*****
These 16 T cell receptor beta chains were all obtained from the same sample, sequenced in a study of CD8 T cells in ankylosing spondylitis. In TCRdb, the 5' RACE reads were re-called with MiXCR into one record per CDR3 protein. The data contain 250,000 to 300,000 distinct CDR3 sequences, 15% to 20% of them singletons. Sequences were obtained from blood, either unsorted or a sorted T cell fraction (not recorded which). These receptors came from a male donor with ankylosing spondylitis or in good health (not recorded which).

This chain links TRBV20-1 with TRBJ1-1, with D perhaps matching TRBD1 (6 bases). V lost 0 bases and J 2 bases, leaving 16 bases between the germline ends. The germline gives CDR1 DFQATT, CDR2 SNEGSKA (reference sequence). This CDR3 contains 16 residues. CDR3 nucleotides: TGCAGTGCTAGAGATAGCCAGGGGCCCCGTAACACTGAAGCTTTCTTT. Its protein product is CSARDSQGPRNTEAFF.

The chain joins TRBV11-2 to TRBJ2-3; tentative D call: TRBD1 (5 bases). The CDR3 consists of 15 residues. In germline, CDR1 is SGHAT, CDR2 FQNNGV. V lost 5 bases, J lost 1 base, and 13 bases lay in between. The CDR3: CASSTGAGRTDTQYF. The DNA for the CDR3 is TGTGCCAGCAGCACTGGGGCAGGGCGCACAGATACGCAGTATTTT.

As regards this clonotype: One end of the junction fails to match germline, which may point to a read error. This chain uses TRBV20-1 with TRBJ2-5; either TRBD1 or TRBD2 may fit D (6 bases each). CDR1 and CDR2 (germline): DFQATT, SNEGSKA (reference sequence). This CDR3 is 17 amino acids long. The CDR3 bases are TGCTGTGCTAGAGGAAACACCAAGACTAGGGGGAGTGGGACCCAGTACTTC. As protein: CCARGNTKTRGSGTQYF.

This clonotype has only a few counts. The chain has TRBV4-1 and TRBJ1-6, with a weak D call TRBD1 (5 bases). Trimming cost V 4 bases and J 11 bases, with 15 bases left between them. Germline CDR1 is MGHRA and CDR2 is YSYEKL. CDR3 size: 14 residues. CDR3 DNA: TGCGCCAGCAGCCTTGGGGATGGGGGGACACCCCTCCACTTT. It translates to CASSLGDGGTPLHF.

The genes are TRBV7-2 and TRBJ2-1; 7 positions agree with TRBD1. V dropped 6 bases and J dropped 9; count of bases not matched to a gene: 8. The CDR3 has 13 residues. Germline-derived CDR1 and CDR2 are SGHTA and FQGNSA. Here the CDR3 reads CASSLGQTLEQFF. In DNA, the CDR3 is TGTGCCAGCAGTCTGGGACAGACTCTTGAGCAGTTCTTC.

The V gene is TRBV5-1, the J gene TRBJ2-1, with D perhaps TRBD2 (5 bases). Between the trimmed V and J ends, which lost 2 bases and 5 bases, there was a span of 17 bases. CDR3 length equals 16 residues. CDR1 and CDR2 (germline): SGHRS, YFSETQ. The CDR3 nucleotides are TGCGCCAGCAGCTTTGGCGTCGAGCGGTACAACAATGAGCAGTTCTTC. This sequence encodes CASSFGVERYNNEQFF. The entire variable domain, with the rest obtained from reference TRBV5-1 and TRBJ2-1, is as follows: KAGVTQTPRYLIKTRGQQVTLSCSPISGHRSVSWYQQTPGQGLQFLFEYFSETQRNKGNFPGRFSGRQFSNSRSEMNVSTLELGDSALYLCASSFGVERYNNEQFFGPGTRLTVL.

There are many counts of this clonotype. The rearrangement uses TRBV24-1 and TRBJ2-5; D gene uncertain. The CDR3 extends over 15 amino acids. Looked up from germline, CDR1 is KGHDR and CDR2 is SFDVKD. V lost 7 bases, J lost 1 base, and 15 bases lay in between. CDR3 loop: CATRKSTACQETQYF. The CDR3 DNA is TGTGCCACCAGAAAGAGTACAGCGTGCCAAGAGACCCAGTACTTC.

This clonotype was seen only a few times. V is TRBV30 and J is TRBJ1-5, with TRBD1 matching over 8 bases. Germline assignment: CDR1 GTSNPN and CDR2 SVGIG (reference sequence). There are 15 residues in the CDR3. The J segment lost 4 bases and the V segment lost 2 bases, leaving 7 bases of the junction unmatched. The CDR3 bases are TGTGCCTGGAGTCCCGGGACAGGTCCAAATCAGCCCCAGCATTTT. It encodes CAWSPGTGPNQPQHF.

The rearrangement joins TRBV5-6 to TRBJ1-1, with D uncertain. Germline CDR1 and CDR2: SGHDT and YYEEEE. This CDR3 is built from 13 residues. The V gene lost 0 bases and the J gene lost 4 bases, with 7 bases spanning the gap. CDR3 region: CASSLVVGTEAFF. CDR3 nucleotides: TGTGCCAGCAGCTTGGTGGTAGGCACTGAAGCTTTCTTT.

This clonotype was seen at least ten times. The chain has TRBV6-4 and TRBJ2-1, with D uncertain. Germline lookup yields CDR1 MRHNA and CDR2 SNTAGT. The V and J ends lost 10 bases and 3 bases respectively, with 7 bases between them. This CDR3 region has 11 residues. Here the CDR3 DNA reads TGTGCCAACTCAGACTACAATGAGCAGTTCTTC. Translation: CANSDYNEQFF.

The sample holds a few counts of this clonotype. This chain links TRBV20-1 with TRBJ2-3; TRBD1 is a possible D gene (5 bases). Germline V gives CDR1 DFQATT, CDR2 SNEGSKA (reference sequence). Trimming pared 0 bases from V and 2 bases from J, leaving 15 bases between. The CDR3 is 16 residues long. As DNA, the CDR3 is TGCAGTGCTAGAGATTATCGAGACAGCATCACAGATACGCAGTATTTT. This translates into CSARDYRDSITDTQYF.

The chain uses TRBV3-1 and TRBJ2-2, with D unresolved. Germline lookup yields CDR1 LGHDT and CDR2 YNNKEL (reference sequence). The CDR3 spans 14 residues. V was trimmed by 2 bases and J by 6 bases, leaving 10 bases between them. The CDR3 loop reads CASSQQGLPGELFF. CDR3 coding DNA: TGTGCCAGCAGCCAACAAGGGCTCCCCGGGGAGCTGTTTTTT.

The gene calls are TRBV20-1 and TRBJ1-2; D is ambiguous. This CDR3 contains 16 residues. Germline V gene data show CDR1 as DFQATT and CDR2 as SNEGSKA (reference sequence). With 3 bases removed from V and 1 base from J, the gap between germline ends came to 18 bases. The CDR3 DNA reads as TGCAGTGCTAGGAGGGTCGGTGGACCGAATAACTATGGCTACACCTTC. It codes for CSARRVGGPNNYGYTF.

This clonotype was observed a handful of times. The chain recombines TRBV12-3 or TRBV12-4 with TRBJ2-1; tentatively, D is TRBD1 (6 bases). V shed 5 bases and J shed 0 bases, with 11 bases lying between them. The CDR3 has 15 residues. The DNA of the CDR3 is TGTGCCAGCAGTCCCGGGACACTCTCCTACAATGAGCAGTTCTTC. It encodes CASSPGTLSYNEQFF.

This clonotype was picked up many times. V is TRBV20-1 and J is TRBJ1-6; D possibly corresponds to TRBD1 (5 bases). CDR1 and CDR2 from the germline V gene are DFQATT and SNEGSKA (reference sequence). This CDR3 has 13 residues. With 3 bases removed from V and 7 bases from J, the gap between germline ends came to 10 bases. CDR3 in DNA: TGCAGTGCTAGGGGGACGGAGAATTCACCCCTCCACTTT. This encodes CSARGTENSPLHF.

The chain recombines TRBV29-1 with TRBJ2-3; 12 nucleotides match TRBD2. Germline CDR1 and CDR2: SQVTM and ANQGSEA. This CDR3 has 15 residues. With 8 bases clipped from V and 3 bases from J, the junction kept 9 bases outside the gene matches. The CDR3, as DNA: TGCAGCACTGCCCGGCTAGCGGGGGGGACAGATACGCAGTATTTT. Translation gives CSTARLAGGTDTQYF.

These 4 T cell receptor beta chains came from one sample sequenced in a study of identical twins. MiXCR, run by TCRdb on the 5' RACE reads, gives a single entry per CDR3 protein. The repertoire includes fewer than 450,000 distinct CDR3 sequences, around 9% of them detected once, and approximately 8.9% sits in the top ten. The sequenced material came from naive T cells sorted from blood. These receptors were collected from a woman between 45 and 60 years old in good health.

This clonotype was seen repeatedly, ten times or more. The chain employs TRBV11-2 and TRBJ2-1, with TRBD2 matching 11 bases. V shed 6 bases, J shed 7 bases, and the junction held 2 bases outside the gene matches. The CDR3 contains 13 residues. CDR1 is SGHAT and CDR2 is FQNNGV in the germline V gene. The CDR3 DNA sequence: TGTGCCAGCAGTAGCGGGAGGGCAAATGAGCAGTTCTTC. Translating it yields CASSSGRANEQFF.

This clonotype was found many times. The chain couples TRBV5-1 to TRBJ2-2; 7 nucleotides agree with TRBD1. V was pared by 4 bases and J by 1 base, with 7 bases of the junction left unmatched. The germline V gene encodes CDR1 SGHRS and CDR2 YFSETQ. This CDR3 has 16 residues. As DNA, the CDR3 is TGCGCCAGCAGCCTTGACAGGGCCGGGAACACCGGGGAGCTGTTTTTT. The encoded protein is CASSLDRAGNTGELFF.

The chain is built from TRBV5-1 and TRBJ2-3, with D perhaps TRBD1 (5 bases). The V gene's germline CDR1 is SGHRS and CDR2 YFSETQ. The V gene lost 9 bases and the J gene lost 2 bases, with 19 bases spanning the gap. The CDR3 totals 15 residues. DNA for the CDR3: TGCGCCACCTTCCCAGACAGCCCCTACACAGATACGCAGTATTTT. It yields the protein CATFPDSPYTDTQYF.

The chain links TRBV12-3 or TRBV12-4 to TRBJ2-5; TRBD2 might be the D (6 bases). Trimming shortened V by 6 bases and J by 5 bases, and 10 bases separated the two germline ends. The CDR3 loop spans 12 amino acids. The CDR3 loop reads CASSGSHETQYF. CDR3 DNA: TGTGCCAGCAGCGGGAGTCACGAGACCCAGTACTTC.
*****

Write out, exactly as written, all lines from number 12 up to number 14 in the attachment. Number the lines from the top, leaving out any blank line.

The sample holds a few counts of this clonotype. This chain links TRBV20-1 with TRBJ2-3; TRBD1 is a possible D gene (5 bases). Germline V gives CDR1 DFQATT, CDR2 SNEGSKA (reference sequence). Trimming pared 0 bases from V and 2 bases from J, leaving 15 bases between. The CDR3 is 16 residues long. As DNA, the CDR3 is TGCAGTGCTAGAGATTATCGAGACAGCATCACAGATACGCAGTATTTT. This translates into CSARDYRDSITDTQYF.

The chain uses TRBV3-1 and TRBJ2-2, with D unresolved. Germline lookup yields CDR1 LGHDT and CDR2 YNNKEL (reference sequence). The CDR3 spans 14 residues. V was trimmed by 2 bases and J by 6 bases, leaving 10 bases between them. The CDR3 loop reads CASSQQGLPGELFF. CDR3 coding DNA: TGTGCCAGCAGCCAACAAGGGCTCCCCGGGGAGCTGTTTTTT.

The gene calls are TRBV20-1 and TRBJ1-2; D is ambiguous. This CDR3 contains 16 residues. Germline V gene data show CDR1 as DFQATT and CDR2 as SNEGSKA (reference sequence). With 3 bases removed from V and 1 base from J, the gap between germline ends came to 18 bases. The CDR3 DNA reads as TGCAGTGCTAGGAGGGTCGGTGGACCGAATAACTATGGCTACACCTTC. It codes for CSARRVGGPNNYGYTF.